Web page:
What: Muster on the St. Marys, a Time Line Event
When: 10 a.m.-6 p.m. Saturday and 10 a.m.-4 p.m. Sunday
Where: Historic Fort Wayne, 1201 Spy Run Ave. Parking is available at Headwaters and Lawton Parks.
Cost: Free, but donations accepted
Information: 437-2836 or www.OldFortWayne.org
Civil War re-enactor Gracie Grubaugh makes a surprising confession.
“I'm not a tent person,” she admits. “I like my electricity, hot water, and a nice comfy bed.”
The slender redhead and her husband Richard, both retired from East Allen County Schools, have participated in re-enactments for 20 years, displaying and demonstrating their collection of antique and vintage toys.
On Saturday and Sunday, the Grubaughs will be sharing everything from bisque dolls to primitive knucklebones (jacks) during Muster on the St. Marys -- a Time Line Event at Historic Fort Wayne.
Though most participants will spend the night at the fort, when the sun goes down Gracie plans to be tucked into her warm bed at home in rural Allen County.
The Grubaughs were first introduced to re-enacting by son Josh.
“We started taking our son when he was a sophomore in high school,” Gracie recalls. “He was a soldier; we were watchers. We enjoyed watching the battles, but realized when going through the encampments that there were [no activities] specifically for children.”
They decided to explore the world of toys -- vintage, antique and reproductions. The couple got a tent, joined the 30th Indiana Volunteer Infantry (later transferring to the 44th Indiana Civil War Historical Association), and began assembling their collection.
With each new acquisition, hours of research revealed the item's history, function, and significance to the child.
“I have learned so much,” Gracie says. “I do my research so I am educating the public correctly. Children learn they can have a lot of fun with simple toys without batteries!”
Though 21st century Indiana is considered the mid-west, the Hoosier state was regarded as the Western frontier during the Civil War era. A sparse population, combined with fledgling commerce and transportation meant commercially manufactured toys were in short supply.
Children were expected to work alongside their parents, churning butter, tending to the animals, making bread, and pulling weeds in the garden. Most toys were made for a child to enjoy during rare moments when daily chores were complete. Many mimicked functional adult items such as tools, weapons, or household items.
“They didn't have a lot of playtime,” Gracie says, “so they valued the time they did have. Boys learned to shoot guns at an early age, and girls played with miniature wood-burning stoves, sewing machines, rug beaters, and washboards.”
“Some grandparents might have sent expensive toys on a canal boat from back east,” explains Richard, “... items such as dolls or glass marbles.” String puppets from Europe, such as the ever-popular Punch and Judy, appeared occasionally, but the predominant puppets were stick puppets, usually carved, whittled, or constructed by the children's father.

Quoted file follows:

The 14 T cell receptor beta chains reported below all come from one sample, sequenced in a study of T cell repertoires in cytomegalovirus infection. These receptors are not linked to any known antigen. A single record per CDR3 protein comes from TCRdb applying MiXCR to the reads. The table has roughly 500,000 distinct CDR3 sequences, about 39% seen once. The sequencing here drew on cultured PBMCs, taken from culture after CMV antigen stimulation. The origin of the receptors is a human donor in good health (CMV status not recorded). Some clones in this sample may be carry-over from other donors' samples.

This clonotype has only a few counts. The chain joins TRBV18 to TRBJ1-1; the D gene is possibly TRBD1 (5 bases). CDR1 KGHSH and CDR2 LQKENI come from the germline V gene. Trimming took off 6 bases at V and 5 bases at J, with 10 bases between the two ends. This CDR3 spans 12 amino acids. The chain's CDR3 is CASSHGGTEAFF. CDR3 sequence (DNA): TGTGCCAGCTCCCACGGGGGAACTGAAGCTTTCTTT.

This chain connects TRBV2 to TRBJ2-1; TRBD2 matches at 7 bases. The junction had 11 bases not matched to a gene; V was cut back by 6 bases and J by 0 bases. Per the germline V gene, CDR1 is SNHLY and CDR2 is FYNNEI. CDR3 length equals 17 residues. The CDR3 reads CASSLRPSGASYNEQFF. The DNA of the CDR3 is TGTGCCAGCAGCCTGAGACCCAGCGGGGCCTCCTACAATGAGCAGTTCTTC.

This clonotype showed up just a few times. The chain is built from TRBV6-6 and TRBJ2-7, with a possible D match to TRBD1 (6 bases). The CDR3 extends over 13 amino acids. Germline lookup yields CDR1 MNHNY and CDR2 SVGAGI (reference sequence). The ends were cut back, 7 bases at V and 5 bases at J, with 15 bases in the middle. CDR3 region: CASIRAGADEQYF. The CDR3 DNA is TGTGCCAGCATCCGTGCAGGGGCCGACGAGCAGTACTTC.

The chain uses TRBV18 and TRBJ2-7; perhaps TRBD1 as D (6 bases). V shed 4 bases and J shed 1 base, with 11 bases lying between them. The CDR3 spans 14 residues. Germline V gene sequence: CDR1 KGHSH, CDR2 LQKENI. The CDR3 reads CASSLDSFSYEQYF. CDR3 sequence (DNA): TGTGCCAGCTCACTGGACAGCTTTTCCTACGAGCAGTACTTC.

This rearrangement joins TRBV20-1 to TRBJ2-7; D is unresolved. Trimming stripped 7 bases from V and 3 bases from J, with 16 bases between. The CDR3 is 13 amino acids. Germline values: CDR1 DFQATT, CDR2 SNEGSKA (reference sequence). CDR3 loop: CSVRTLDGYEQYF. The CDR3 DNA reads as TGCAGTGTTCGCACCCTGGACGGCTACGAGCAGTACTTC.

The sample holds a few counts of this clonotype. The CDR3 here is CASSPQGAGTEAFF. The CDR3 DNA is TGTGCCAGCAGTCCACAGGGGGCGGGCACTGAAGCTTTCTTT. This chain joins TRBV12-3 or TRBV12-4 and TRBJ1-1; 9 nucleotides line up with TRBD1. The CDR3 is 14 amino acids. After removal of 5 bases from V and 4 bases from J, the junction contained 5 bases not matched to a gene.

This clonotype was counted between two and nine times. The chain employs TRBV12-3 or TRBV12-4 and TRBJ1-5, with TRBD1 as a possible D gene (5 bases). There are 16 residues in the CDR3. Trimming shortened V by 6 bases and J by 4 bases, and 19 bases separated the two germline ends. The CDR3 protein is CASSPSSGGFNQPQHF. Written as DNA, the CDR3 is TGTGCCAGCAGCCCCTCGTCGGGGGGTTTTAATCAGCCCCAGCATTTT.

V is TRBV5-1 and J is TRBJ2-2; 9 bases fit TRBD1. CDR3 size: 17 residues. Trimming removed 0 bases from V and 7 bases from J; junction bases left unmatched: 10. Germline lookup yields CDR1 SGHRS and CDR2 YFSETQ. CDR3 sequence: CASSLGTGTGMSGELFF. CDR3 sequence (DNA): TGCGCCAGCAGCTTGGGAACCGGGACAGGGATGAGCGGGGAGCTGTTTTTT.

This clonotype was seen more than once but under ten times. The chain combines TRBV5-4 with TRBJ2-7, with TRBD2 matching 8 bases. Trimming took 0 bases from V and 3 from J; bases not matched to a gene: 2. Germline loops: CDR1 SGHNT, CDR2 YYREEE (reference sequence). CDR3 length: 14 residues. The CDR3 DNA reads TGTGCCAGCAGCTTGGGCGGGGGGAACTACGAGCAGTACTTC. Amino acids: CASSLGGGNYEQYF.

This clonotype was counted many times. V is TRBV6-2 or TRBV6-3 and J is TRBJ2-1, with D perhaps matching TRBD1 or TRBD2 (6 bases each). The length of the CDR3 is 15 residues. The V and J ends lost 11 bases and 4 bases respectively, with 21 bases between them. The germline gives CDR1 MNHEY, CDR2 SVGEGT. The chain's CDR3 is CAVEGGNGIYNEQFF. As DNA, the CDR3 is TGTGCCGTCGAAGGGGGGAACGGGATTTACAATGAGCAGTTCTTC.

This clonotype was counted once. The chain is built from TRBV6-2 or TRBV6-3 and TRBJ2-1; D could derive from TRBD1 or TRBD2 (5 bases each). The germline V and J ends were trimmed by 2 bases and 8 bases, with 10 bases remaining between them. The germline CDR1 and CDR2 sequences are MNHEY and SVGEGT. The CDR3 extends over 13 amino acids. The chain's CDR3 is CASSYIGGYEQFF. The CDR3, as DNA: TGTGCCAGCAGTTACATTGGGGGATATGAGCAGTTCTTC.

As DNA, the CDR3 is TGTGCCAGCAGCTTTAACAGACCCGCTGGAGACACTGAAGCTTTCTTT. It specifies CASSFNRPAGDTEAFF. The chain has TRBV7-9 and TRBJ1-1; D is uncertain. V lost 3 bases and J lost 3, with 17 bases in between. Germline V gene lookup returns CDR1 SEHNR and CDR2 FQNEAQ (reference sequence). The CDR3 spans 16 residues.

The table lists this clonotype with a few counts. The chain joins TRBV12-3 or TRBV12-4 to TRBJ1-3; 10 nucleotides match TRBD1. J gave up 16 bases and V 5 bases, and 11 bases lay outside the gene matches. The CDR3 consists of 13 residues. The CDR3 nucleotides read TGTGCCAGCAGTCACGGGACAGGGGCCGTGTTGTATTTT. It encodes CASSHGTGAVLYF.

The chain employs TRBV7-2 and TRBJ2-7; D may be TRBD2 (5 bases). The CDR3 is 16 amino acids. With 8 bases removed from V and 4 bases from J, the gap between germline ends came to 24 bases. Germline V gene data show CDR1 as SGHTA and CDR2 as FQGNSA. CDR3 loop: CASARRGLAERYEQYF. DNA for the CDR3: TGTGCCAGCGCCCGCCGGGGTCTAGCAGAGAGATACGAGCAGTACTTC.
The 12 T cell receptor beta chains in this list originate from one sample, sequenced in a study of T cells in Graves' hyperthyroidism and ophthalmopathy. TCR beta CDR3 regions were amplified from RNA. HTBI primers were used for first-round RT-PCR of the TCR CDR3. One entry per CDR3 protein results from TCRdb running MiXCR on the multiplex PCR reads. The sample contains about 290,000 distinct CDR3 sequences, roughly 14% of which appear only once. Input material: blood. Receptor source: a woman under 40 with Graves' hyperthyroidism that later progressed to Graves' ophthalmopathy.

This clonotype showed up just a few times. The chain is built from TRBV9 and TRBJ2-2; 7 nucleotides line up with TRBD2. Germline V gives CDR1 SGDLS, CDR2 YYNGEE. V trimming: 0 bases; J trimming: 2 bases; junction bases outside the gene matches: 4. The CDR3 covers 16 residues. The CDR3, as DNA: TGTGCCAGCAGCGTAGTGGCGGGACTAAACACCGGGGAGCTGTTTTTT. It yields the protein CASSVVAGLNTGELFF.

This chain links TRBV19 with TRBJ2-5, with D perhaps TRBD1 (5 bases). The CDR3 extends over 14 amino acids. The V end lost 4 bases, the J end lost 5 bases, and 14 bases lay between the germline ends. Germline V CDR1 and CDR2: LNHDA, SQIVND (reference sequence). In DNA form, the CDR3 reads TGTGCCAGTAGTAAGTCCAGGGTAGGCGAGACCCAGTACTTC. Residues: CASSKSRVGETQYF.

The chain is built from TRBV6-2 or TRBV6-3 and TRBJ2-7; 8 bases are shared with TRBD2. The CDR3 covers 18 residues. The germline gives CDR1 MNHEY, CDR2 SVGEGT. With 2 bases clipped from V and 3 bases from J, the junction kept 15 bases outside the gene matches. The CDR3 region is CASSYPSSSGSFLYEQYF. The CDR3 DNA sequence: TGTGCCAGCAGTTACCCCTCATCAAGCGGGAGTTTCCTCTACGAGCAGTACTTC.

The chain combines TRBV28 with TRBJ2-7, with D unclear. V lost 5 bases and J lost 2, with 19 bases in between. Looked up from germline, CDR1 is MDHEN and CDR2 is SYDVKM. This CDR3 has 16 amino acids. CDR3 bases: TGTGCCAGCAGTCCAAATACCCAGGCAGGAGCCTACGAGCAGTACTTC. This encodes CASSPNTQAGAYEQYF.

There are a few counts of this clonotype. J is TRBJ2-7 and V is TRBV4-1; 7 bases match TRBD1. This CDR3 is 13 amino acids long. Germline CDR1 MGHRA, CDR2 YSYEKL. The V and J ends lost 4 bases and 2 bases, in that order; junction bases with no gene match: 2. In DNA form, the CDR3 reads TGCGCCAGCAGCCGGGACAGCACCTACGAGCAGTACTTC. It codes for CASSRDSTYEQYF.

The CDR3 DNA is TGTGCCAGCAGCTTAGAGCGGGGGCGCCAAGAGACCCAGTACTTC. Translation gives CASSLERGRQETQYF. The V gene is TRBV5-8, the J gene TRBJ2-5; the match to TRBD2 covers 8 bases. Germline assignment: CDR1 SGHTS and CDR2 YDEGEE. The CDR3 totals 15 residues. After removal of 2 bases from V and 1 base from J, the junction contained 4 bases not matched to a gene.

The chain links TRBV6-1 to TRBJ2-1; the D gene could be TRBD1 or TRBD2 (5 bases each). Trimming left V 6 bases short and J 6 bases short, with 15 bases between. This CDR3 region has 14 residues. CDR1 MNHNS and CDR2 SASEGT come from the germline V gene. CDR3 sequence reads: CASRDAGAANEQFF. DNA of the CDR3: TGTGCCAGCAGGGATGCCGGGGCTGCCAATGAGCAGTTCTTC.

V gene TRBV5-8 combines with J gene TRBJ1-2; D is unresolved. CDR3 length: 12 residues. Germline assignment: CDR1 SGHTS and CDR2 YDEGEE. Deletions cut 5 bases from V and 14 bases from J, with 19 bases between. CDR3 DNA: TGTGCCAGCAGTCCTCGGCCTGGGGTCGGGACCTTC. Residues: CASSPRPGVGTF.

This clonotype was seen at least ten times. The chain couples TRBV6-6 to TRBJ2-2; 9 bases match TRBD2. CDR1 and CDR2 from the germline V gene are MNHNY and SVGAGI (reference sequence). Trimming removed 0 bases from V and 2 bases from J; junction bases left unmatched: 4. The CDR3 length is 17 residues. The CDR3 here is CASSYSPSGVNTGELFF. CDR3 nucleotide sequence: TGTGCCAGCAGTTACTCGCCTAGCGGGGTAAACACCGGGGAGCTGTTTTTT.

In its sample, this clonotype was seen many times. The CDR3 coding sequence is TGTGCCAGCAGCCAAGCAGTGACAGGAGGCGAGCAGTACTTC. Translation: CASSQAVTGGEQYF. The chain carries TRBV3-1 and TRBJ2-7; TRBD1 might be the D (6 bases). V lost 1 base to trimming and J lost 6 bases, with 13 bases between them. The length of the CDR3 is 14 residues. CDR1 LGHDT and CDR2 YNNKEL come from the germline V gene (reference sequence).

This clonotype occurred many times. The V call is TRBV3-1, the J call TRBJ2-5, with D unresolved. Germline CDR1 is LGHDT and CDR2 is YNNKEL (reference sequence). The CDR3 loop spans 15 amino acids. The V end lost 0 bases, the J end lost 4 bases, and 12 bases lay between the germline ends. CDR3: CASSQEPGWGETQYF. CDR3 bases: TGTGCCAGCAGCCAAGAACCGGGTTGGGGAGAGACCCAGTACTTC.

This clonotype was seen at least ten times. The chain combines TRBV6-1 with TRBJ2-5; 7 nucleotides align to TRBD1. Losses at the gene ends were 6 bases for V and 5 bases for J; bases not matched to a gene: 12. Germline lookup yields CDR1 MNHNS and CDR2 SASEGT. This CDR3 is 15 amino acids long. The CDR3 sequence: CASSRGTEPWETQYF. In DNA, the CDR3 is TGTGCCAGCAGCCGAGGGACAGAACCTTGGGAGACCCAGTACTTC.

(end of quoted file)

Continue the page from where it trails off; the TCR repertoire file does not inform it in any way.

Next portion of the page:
“Toys were made of ribbon, wood, lead, bone, or cloth,” Gracie continues, pointing to a bone doll from her collection that her granddaughter dubbed “E.T.”.
“During butchering time, the bones were boiled to get the meat off, and then thrown into the yard,” she says, explaining that young girls would select a large bone and construct clothing for their new “doll”.
“That is,” Richard laughs, “as long as the dog didn't get there first!”
Gracie loves her dolls.
“My original tin head doll from Europe is Civil War,” she says. “I have a bisque head (doll) and a sawdust and bean-filled baby -- Sammy.”
“My favorites are the Gee-Haw Whimmydiddle and the Do-Nothing Box,” adds Richard, describing how he introduces the Whimmydiddle to children by explaining the usage of “gee” and “haw” to direct horses to their right or left.
Original wood dominoes and checkers share display space with paper dolls, pick-up sticks, croquet, badminton, Jack-in-the-box and various books, games and puzzles.
“Gluckhaus is a gambling game,” Gracie explains, “and Knucklebones was where our game of jacks come from.'' (Gracie's game bones were retrieved from a turkey.)
Stump Wars, a competition using a rope, wood, and a log is very popular, says Richard. “The strategy is to get your opponent to fall off the log.”
“And the Game of Graces,” adds Gracie. “They love that! They'll play for hours.”
Richard, who taught woodworking at Woodlan High School, used toys to teach joint construction to his students. He uses patterns, old instruction books, and vintage toys as models to create reproduction toys, some of which are for sale.
“We sell Jacob's Ladder, ball-in-a-cup, Pecking Hens, yoyos and tops,” he says. “Tops were a big deal -- they would actually have top wars!”
Son Josh is now president of the 44th, and he and wife Kathryn (who collects Civil War sewing machines) are active re-enactors, says Richard.
“Our granddaughter helped churn butter,” says Gracie.
“And our grandson was a 'powder monkey' for a while,” adds Richard.
“This is something to share -- that we have in common,” he continues, smiling at his wife. “She enjoys talking about the old stuff, and I enjoy working with the kids. I'm just a kid at heart.”
“It connects us,” Gracie says. “I really enjoy educating people. The more I talk, the happier I am.”
“It keeps us young,” says Richard.